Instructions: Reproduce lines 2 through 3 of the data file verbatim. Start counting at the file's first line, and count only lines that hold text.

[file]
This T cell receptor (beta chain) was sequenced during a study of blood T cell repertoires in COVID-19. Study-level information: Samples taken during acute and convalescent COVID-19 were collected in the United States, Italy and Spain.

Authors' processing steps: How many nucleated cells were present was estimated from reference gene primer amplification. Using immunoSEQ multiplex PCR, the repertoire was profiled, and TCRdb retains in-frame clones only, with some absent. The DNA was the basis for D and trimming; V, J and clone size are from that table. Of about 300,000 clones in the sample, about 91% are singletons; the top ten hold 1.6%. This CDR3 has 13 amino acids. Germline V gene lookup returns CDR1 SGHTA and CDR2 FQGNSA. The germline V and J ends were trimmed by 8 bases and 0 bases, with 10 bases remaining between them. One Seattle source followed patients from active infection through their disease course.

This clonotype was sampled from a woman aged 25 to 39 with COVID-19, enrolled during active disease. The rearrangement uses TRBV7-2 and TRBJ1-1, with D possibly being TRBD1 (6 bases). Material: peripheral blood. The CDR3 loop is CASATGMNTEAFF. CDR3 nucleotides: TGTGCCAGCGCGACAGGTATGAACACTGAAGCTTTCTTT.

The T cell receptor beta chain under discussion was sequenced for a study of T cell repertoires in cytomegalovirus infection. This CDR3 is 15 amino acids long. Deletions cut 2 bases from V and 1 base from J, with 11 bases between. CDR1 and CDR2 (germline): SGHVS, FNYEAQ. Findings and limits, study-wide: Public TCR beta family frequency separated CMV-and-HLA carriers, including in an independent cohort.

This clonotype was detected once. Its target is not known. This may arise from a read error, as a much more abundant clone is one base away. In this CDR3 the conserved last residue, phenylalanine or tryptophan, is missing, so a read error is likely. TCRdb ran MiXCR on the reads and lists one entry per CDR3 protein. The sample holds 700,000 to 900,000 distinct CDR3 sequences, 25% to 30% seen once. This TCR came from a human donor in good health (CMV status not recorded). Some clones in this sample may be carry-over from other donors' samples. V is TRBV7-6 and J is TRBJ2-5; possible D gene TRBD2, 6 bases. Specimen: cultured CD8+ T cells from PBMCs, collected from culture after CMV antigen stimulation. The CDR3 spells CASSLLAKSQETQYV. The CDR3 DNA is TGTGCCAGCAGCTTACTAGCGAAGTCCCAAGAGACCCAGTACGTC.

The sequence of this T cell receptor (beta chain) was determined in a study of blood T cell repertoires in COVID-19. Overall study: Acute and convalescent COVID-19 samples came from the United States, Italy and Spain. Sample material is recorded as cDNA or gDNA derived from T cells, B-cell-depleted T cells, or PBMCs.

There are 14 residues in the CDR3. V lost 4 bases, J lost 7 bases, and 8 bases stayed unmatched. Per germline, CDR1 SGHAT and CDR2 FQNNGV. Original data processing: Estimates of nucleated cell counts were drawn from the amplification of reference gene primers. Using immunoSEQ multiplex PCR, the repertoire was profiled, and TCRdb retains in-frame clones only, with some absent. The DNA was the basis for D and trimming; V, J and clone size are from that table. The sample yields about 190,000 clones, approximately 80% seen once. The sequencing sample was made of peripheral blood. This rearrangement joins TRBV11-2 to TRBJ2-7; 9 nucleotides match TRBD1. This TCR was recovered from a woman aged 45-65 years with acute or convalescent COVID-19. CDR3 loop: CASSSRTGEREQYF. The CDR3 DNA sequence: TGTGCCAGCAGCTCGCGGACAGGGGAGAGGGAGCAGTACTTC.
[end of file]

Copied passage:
Authors' processing steps: How many nucleated cells were present was estimated from reference gene primer amplification. Using immunoSEQ multiplex PCR, the repertoire was profiled, and TCRdb retains in-frame clones only, with some absent. The DNA was the basis for D and trimming; V, J and clone size are from that table. Of about 300,000 clones in the sample, about 91% are singletons; the top ten hold 1.6%. This CDR3 has 13 amino acids. Germline V gene lookup returns CDR1 SGHTA and CDR2 FQGNSA. The germline V and J ends were trimmed by 8 bases and 0 bases, with 10 bases remaining between them. One Seattle source followed patients from active infection through their disease course.

This clonotype was sampled from a woman aged 25 to 39 with COVID-19, enrolled during active disease. The rearrangement uses TRBV7-2 and TRBJ1-1, with D possibly being TRBD1 (6 bases). Material: peripheral blood. The CDR3 loop is CASATGMNTEAFF. CDR3 nucleotides: TGTGCCAGCGCGACAGGTATGAACACTGAAGCTTTCTTT.